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How to Grow: Butterfly Bushes
Learn how to grow butterfly bushes, including how to plant and grow them.
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How to Grow: Butterfly Bushes
Bloom Period and Seasonal Color
Late summer to fall in colors of purple, white, pink, red, yellow, and lavender
Mature Height x Spread
5 to 8 feet x 4 to 6 feet
Attracts hummingbirds, attracts beneficials, deer resistant
The butterfly bush as aptly named. It is a magnet for butterflies, hummingbirds and all sorts of beneficial insects that flock to this plant in late summer and fall when it’s in full bloom. This sun-lover provides great color and stature in the garden often growing from ground level to up to 8 feet tall in one growing season. The showy, cone-shaped flowers bloom on new wood each year. In warmer climates, grow butterfly bush as a shrub. In New England it can be marginally hardy in cold areas. Grow butterfly bushes as an herbaceous perennial. Even if the plant dies back to the ground in winter, the new growth that emerges from the roots in spring will eventually flower.
Where, When and How to Plant
Butterfly bushes are hardy to zone 5. Grow butterfly bushes in colder areas where they can be coaxed to overwinter if the plant roots are protected with mulch. Plant locally purchased plants in spring to summer in full sun on compost-amended, well-drained soil. Space full sized butterfly bushes 3 to 4 feet apart. Dwarf varieties grow in containers or spaced only a few feet apart.
Grow butterfly bushes and keep plants well watered. Fertilize in spring with a layer of compost and an organic plant food. Plants are less likely to survive cold winters if planted on poorly drained soils.
Regional Advice and Care
Since butterfly bush is marginally hardy in many parts of New England, plant it in a protected spot, cover the roots with bark mulch in late fall, and cut it back to the ground each spring. The new growth will grow quickly to flower. Deadheading also encourages more flowers to form. Butterfly bushes can self-sow readily and some consider it invasive. Weed out any new seedlings each spring and deadhead spent blossoms to prevent self-sowing.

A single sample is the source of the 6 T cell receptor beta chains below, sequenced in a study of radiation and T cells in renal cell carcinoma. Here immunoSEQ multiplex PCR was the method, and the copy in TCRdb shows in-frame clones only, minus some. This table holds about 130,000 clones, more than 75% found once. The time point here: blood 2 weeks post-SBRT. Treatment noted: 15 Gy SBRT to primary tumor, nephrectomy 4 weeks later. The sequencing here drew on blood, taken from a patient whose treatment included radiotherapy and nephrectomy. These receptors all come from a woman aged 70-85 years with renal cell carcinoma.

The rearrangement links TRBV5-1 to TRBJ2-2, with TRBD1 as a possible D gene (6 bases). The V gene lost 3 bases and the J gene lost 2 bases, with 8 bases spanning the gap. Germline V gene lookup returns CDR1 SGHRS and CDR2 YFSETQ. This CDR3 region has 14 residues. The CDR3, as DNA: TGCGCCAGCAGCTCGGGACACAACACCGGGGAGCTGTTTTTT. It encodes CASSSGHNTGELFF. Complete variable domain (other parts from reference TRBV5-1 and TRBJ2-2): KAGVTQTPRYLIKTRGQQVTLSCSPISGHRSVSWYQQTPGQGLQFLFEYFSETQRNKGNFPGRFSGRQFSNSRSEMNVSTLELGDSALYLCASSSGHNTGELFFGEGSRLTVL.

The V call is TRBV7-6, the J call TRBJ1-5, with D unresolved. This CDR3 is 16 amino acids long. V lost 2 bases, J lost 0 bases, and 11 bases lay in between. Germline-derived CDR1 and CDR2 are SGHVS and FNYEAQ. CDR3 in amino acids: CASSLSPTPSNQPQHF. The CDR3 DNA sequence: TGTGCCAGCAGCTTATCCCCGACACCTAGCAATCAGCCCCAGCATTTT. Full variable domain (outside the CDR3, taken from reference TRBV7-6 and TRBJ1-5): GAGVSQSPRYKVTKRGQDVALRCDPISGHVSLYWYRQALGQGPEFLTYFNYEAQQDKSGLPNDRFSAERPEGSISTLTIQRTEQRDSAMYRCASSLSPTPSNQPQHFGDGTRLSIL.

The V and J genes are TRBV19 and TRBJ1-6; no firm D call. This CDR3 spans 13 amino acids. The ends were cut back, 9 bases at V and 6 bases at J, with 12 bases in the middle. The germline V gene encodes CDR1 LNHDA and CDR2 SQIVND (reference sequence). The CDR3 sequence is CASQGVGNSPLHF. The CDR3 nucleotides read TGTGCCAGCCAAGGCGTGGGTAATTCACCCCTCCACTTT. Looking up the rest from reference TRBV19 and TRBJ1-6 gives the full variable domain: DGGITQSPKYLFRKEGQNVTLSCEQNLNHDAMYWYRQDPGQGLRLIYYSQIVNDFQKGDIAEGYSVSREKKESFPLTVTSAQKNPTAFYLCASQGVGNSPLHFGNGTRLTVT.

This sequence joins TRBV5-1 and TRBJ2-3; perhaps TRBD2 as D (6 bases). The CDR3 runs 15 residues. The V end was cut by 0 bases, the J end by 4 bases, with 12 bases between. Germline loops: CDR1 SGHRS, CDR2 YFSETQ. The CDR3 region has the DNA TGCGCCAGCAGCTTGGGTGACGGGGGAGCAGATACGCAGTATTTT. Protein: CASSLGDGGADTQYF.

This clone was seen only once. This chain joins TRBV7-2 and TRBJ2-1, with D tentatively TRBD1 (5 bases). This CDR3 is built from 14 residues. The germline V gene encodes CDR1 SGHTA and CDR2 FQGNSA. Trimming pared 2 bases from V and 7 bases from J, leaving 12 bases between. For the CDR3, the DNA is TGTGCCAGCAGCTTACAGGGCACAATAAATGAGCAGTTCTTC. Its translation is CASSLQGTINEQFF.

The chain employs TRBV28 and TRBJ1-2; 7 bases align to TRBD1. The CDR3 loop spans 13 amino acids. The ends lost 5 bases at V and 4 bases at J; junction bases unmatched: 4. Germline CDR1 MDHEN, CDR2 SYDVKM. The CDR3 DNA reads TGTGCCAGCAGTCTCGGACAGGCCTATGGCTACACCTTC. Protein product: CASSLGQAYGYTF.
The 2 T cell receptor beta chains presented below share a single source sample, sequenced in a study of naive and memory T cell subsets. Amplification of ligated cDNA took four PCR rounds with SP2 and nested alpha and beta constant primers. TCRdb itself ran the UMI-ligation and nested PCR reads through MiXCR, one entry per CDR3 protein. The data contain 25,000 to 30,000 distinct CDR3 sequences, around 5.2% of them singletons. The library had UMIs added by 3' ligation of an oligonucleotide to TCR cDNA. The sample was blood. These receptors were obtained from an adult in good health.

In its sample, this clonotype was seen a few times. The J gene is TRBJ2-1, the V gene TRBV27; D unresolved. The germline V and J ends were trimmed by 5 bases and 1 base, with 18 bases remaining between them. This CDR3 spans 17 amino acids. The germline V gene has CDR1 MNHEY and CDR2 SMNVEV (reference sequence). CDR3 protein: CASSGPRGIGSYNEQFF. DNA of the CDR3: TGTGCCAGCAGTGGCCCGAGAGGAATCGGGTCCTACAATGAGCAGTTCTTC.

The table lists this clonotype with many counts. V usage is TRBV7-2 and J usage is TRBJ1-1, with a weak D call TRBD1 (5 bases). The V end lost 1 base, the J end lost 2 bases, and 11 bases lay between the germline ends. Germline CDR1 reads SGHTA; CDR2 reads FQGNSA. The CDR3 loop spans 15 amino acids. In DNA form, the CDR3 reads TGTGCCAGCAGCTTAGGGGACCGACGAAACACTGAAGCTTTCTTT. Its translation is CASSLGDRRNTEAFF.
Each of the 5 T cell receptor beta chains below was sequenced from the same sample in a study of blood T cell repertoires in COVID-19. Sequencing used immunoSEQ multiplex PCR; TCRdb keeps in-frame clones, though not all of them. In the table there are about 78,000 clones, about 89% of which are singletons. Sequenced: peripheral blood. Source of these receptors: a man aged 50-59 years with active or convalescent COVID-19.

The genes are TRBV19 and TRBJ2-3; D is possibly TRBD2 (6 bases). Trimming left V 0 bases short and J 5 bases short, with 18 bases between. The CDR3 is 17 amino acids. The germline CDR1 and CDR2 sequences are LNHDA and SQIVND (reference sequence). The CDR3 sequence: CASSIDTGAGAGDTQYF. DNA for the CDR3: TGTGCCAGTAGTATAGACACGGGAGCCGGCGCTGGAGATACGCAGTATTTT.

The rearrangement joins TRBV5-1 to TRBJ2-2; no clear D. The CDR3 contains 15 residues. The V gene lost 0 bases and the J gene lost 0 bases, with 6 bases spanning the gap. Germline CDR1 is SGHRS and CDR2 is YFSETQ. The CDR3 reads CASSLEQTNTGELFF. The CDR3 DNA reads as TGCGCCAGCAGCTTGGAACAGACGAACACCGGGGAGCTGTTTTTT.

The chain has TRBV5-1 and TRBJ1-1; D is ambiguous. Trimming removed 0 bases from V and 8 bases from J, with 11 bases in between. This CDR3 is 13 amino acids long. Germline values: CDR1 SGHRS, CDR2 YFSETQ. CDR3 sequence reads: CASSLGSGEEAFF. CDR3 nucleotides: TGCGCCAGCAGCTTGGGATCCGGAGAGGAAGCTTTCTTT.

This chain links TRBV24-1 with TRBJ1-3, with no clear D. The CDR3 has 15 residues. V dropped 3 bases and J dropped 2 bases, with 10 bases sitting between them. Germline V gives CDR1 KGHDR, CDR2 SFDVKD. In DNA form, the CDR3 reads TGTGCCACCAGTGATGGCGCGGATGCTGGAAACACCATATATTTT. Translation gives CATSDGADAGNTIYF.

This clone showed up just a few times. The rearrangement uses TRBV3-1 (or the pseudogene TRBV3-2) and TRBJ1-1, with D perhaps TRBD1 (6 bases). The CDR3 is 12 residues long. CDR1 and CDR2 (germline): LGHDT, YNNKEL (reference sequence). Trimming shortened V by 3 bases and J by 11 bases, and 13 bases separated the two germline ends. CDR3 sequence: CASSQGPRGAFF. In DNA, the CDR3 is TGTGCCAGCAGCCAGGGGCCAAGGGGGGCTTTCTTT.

Companion Planting and Design
Grow butterfly bushes in groups in the back of perennial flower borders. It has a somewhat randy, unkempt appearance so is best planted around other perennials that can hide some of its growth. Grow butterfly bushes where the butterflies can be easily viewed and with other fall blooming butterfly attractors such as aster, goldenrod, and tall garden phlox. Plant dwarf varieties in front of flower borders or in containers on a deck or patio. Container varieties can be treated as an annual, placed in a protected garage or basement in winter or planted in the ground in fall to over winter.
“Black Knight” has dark purple flower and better hardiness than most butterfly bush varieties. “White Profusion” has short, white flowers. A good yellow flowered variety is “Honeycomb”. “Blue Chip” is a dwarf that only grows 2 to 3 feet tall with small blue colored flowers. There are also “Lilac Chip” and “Ice Chip” in this dwarf series.
Excerpted from my book, New England Getting Started Garden Guide.
Everyday I notice an abundance of them alighting on my flowers. If you’d like to attract butterflies to your garden, grow a butterfly bush.
Buddleia davidii is the most common species of butterfly bush. This native Chinese shrub was introduced to England in the early 1900’s. It has been cultivated in gardens ever since. It grows 5 to 10 feet tall and wide with long, wispy branches and vivid colored flowers. It’s hardy to zone 5, so in colder areas you’ll have to protect it in winter or grow it as an annual. However, even if the top dies back to the ground, butterfly bushes blossom on new growth, so you’ll still get flowers by late summer Select a range of varieties, such as ‘Black Knight’, Raspberry Eyes’ and ‘Blue Chip’ — a new dwarf variety that only grows 2- to 3-feet tall. Deadhead spent flowers to encourage more blossoms and to control the seeds from spreading. Butterfly bushes can become invasive. Cut back bushes to one foot tall in spring.
Now for this week’s tip, got a lot of basil in the garden? Then make pesto cubes! Freeze batches of pesto in ice cube trays overnight. In the morning pop out the cubes of pesto and store them in freezer bags. It’s a great space-saving way to have the taste of basil all winter, and you’ll find a great pesto recipe at VPR dot net.